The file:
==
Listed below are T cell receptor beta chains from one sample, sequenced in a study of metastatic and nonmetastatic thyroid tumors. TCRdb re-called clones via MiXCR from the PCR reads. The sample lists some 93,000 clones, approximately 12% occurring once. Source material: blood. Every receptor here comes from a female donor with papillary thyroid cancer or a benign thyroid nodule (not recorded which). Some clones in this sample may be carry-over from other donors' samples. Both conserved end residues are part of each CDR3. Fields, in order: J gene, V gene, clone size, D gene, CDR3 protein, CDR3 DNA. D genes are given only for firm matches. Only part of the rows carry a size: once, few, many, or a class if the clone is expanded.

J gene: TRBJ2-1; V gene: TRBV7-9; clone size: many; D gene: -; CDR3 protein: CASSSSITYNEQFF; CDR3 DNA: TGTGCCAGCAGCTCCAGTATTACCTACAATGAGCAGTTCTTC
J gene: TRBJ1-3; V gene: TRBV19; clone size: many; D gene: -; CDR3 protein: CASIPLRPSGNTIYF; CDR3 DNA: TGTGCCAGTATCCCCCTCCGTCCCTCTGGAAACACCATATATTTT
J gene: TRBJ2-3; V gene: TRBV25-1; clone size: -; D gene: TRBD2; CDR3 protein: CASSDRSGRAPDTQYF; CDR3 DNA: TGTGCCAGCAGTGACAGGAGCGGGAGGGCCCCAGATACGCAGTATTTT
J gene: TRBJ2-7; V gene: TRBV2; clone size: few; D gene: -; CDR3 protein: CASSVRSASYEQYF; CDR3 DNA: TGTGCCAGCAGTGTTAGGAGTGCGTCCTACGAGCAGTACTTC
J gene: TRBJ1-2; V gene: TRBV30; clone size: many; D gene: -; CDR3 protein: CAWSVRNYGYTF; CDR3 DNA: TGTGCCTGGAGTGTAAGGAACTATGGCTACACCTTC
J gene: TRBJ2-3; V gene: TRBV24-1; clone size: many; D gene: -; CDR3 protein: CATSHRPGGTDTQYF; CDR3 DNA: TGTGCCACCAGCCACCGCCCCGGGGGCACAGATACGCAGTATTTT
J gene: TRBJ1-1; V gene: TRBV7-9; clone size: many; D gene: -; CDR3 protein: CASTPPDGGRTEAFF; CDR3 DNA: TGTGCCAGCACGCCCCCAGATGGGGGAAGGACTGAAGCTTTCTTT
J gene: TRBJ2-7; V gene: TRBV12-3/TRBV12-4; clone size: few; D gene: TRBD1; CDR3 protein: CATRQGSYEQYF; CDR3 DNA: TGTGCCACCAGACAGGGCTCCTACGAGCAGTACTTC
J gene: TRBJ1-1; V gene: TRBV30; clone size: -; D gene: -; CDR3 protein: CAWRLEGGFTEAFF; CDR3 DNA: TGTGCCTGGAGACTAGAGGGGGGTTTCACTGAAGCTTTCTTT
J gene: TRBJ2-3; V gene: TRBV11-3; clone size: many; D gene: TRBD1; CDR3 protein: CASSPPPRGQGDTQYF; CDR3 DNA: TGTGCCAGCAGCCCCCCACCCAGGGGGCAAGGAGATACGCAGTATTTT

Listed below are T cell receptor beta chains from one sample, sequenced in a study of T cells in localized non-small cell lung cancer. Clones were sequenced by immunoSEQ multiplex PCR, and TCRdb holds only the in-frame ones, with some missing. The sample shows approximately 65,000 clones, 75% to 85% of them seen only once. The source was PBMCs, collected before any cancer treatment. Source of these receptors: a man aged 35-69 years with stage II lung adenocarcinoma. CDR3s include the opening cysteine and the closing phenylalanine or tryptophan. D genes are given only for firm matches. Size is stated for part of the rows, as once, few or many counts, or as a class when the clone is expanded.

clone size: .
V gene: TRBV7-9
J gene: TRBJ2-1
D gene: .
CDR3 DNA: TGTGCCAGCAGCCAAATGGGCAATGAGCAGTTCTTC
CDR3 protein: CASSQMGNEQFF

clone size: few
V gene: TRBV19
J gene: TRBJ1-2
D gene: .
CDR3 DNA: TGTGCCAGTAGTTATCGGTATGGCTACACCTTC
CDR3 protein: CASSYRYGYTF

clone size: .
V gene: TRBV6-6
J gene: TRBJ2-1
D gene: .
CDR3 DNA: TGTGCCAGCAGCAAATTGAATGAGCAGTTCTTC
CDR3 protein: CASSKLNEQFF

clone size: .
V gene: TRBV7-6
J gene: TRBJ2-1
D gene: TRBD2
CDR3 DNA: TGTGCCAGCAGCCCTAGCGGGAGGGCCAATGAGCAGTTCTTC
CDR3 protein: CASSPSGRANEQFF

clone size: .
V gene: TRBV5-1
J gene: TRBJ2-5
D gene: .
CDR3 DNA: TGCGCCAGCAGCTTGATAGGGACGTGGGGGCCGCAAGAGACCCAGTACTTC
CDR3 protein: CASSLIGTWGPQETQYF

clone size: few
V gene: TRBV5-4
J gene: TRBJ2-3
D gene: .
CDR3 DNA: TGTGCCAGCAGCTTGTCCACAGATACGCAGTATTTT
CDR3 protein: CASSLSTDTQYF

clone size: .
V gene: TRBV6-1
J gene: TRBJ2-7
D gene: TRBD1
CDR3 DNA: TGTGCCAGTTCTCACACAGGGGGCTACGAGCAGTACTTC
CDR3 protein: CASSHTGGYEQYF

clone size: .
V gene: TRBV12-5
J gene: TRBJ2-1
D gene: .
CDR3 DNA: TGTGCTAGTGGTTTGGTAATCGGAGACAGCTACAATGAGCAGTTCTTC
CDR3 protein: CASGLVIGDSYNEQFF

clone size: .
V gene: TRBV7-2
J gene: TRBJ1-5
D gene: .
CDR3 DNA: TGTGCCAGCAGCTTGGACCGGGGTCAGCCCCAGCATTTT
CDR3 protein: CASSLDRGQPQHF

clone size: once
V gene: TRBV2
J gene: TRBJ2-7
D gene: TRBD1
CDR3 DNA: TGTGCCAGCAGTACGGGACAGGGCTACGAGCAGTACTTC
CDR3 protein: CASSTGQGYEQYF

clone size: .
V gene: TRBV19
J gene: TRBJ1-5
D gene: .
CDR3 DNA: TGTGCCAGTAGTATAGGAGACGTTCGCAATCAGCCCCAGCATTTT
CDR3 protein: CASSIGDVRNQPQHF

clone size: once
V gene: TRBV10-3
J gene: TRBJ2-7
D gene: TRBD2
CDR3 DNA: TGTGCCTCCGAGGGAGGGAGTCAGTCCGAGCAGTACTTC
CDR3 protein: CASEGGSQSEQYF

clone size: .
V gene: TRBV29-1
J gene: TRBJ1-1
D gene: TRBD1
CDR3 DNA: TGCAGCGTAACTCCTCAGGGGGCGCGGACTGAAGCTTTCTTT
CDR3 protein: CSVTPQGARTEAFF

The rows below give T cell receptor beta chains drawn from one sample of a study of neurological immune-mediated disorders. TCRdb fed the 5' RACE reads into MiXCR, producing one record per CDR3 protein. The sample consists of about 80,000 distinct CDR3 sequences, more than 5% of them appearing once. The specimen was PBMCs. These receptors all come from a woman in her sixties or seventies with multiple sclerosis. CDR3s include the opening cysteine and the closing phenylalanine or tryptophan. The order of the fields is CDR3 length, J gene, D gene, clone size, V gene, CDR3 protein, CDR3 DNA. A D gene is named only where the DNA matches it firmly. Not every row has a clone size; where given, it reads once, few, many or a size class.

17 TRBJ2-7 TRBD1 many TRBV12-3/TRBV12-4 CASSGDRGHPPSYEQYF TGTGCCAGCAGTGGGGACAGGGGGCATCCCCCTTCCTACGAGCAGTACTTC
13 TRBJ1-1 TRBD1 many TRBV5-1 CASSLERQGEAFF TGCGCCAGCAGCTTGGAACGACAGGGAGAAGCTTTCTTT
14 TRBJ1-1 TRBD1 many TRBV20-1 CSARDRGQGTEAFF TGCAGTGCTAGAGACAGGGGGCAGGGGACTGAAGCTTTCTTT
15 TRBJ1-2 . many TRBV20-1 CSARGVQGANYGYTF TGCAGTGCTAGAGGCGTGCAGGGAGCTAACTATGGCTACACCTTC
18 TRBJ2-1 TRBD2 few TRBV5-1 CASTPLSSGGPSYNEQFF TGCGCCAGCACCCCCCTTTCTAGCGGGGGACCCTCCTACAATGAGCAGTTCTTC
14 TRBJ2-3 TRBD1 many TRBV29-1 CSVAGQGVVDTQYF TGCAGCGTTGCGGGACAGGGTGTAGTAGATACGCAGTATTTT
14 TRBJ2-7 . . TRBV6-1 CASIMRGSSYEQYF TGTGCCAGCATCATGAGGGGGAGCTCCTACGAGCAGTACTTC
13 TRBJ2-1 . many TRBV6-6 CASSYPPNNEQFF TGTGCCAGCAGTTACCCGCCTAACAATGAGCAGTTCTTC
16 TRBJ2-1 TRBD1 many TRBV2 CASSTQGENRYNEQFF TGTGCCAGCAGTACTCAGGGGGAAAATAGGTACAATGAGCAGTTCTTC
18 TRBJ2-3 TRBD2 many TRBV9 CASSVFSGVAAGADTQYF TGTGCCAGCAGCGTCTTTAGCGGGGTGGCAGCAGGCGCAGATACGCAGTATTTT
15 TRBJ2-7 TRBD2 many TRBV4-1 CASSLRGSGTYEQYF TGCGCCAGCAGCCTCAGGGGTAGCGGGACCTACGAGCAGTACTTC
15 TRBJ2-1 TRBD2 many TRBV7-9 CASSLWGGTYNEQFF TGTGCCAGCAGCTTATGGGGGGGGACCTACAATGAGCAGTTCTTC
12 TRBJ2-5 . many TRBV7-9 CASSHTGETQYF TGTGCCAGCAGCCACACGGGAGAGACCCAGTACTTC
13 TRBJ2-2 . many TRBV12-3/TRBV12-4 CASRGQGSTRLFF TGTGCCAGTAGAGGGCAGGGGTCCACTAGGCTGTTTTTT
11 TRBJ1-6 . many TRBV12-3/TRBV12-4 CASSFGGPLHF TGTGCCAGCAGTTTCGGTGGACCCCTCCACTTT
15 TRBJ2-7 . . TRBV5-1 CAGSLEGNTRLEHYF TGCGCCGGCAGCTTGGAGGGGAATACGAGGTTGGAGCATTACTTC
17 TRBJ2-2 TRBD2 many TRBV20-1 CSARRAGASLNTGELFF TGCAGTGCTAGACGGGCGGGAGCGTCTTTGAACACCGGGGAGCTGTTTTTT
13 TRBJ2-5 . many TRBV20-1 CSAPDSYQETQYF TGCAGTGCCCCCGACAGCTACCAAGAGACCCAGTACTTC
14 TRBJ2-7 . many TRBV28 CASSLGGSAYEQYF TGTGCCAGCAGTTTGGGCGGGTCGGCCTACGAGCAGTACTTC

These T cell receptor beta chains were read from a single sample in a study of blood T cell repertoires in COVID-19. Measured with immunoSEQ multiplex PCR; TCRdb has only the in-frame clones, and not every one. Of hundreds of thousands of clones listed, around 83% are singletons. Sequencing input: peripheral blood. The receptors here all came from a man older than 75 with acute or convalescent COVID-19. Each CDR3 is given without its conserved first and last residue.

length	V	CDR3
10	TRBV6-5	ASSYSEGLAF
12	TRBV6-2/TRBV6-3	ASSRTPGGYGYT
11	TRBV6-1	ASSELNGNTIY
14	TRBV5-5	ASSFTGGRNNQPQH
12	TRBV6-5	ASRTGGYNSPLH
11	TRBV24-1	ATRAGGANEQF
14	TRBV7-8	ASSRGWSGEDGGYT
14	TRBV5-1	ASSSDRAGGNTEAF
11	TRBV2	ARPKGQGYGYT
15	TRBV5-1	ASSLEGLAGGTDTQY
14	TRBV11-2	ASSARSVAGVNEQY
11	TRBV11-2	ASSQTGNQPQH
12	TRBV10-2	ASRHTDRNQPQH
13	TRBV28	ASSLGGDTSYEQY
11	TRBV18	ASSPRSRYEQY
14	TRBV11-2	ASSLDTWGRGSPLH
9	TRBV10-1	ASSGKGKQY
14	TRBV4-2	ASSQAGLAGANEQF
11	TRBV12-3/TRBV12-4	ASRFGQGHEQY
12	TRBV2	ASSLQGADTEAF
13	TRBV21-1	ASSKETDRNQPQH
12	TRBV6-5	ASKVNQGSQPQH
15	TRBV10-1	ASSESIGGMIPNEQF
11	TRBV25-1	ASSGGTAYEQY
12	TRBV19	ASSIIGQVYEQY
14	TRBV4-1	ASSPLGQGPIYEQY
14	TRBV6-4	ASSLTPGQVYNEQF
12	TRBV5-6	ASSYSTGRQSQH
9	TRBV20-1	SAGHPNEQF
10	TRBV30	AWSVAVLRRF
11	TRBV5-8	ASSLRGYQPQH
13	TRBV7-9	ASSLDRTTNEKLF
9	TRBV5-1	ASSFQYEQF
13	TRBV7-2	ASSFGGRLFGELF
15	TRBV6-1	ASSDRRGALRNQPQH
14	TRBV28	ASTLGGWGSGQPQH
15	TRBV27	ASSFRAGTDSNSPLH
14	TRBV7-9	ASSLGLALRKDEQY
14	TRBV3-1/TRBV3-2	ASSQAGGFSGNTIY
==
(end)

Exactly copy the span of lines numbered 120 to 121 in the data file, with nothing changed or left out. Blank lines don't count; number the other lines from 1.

14	TRBV5-1	ASSSDRAGGNTEAF
11	TRBV2	ARPKGQGYGYT